EU And China Set For Talks On EV Tariffs

The European Union and China are set to start talks this week on the EU’s decision to impose tariffs on Chinese made electric vehicles, as China presses the European Commission to drop the duties

EU And China Set For Talks On EV Tariffs

China wants the EU to drop plans to impose tariffs on Chinese manufactured electric vehicles (EVs) imported into Europe, as both sides have agreed to start talks about the EU’s planned imposition of tariffs on Chinese manufactured EVs.

The EU announced that it would impose provisional duties as high as 38.1% on imported Chinese-made EVs, which would come into force starting July 4. The EU has cited substantial state subsidies to manufacturers like BYD, Geely and SAIC as the reason for the tariffs.

According to European Commission regulations, provisional tariffs can be imposed within nine months of the start of an anti-subsidy investigation, and can be applied for a maximum of four months. After four months under a provisional tariff regime have elapsed, the European Commission must decide to apply definitive duties. In the case of Chinese EVs, the decision date for the EU to apply definitive duties is November 3.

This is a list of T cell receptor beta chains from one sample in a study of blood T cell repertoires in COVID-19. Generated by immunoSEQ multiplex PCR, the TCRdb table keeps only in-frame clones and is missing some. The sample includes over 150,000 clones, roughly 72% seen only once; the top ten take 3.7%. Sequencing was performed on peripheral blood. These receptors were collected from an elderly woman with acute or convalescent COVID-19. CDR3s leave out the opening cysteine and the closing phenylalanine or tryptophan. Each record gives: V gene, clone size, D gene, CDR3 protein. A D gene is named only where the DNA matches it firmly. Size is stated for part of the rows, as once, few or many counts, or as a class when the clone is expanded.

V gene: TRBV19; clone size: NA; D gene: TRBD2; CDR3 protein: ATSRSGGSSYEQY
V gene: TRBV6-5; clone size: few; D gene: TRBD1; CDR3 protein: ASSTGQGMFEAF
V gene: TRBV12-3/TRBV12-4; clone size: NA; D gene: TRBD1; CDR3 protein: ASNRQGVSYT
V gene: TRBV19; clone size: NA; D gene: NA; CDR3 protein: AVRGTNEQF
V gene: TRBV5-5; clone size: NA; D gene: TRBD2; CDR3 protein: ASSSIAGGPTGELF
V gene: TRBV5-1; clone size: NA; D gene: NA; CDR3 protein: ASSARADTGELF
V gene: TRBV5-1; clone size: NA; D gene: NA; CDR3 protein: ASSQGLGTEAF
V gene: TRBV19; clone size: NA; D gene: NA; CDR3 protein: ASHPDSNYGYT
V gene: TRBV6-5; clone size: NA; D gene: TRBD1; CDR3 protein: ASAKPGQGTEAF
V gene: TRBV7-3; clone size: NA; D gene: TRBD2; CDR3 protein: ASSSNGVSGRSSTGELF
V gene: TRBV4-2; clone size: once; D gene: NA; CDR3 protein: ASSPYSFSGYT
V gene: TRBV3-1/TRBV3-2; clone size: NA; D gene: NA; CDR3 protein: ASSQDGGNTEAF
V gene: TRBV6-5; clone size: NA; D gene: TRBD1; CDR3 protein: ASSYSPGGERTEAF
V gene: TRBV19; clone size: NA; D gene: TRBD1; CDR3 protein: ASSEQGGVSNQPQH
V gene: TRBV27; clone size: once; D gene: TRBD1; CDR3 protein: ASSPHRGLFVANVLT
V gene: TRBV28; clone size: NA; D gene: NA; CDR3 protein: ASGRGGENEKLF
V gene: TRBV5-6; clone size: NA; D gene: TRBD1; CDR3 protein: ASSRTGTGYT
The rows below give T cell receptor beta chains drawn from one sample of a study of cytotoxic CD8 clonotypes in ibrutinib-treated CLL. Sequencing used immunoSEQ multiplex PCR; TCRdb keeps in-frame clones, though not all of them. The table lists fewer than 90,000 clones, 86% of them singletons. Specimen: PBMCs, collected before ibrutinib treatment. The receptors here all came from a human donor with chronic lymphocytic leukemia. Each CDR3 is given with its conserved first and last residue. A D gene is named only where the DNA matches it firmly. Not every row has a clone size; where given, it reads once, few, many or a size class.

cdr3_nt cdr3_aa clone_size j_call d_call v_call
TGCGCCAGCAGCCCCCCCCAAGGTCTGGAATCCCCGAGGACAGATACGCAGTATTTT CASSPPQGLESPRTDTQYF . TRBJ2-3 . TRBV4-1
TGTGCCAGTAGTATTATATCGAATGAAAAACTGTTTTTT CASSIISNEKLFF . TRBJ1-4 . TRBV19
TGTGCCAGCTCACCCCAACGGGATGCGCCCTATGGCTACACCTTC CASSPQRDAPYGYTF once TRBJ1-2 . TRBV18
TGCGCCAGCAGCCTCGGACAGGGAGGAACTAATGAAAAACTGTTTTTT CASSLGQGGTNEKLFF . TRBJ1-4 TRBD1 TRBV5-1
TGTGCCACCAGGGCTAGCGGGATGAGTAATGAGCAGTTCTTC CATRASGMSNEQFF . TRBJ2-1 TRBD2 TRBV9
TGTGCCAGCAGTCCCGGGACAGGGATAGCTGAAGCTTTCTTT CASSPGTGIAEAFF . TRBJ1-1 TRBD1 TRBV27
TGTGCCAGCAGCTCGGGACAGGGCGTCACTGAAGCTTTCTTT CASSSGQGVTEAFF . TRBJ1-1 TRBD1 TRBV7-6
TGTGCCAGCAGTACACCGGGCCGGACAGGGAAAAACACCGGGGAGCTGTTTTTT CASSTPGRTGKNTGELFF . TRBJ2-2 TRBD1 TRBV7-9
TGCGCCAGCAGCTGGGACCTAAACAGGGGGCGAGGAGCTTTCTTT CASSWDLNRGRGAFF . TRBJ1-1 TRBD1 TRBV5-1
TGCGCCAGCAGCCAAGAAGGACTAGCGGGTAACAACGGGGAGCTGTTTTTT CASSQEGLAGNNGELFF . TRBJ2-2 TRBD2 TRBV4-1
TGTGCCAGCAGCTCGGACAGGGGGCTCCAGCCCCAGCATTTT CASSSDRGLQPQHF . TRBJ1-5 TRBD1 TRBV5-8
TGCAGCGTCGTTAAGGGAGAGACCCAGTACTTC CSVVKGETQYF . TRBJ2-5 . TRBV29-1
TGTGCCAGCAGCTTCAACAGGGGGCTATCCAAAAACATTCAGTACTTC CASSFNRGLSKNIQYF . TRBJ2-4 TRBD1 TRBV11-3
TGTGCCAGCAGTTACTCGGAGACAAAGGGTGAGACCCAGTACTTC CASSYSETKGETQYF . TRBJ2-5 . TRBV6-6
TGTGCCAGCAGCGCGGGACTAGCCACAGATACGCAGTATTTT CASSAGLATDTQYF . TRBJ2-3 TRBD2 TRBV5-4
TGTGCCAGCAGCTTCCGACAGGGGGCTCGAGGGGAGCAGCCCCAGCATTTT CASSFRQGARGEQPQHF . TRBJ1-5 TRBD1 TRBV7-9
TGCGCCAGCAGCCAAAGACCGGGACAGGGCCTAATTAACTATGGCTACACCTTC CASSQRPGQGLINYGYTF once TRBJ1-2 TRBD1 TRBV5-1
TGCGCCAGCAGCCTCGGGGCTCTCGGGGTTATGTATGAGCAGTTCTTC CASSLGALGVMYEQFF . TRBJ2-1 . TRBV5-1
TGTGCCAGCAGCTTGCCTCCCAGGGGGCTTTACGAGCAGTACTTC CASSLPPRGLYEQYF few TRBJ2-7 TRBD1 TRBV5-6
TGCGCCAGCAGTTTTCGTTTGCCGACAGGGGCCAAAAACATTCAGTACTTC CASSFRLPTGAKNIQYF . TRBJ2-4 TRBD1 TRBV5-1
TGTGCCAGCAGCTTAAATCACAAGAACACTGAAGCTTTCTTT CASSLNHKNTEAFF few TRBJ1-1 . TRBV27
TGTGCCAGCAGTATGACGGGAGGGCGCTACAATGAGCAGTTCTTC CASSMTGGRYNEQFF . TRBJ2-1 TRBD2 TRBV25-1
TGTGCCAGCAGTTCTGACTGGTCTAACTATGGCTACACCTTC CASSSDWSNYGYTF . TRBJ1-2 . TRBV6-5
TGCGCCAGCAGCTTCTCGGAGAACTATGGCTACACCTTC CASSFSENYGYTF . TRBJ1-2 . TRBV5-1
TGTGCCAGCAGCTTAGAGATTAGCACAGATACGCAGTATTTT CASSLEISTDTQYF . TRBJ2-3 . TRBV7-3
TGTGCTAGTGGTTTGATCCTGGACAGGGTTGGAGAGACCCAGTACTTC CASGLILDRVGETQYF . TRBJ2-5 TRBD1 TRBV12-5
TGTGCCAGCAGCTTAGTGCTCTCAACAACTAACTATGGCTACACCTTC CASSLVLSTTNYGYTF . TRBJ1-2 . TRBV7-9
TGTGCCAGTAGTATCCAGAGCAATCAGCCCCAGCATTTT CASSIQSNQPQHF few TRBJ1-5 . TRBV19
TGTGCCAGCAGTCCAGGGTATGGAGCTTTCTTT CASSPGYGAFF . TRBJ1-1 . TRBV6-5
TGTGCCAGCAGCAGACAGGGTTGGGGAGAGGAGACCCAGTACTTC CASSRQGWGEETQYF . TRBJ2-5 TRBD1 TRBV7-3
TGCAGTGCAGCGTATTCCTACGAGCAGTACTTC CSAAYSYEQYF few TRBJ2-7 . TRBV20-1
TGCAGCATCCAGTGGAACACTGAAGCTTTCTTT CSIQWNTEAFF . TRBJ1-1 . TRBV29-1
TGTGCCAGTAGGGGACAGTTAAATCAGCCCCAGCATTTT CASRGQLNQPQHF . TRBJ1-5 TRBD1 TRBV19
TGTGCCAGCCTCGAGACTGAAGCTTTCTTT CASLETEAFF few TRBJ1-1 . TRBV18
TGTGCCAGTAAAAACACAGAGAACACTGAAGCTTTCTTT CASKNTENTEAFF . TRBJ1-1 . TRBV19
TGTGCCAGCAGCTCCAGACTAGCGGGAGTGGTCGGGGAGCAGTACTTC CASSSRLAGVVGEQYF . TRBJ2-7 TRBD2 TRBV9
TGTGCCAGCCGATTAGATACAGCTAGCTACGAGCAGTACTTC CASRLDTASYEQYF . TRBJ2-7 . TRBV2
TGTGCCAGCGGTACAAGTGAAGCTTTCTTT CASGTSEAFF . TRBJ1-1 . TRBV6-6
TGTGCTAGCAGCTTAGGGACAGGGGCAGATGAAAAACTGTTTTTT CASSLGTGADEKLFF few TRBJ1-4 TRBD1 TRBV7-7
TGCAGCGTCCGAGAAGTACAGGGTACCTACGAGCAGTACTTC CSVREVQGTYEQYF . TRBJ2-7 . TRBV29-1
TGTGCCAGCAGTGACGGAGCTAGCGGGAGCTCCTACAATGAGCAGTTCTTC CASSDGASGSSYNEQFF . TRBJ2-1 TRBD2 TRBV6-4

Officials from the European Commission are slated to host technical talks with Chinese officials in Brussels this week, as China has expressed a willingness to negotiate.

Experts suggest that Beijing does not want to enter into another trade spat, as the tariffs imposed by Trump on Chinese goods have caused the share of Chinese products as a share of US imports to nearly halve since 2018.

Both the EU and the USA have turned to protectionism in their trading relationship with China over fears that China’s export oriented development model, coupled with weak domestic demand and industrial overcapacity, would lead to Western markets being flooded with cheap goods.

Beijing has vehemently denied accusations of unfair subsidies to its EV industry, and Chinese officials have been particular about shrugging off the overcapacity allegations, maintaining that China’s position in global markets is owed to technological advances and supply chain advantages.

For its part, China has opened up an investigation into EU pork imports, and reports suggest Beijing will also investigate European imports of dairy products and European luxury vehicles as potential targets for retaliatory measures should the tariffs go into effect.

China has also warned of triggering a trade war with the EU, and has repeated its threat to lodge a lawsuit with the World Trade Organization (WTO) to “defend its legitimate rights and interests,” in what it calls a case of “blatant protectionism.”

Germany’s minister for economic affairs and climate action Robert Habeck visited Beijing on a three-day trip to discuss the tariffs. In a surprising move, Habeck sought to alleviate tensions and use the opportunity to allay the risk of Chinese retaliation in the form of tariffs and other trade countermeasures against German luxury car manufacturers such as BMW, Porsche, Audi and Mercedes Benz. Nearly a third of all German automakers’ sales come from China.

Hamza Hashim serves as an Assistant Editor for The Friday Times, and is an educator. He is an alumnus of Swarthmore College.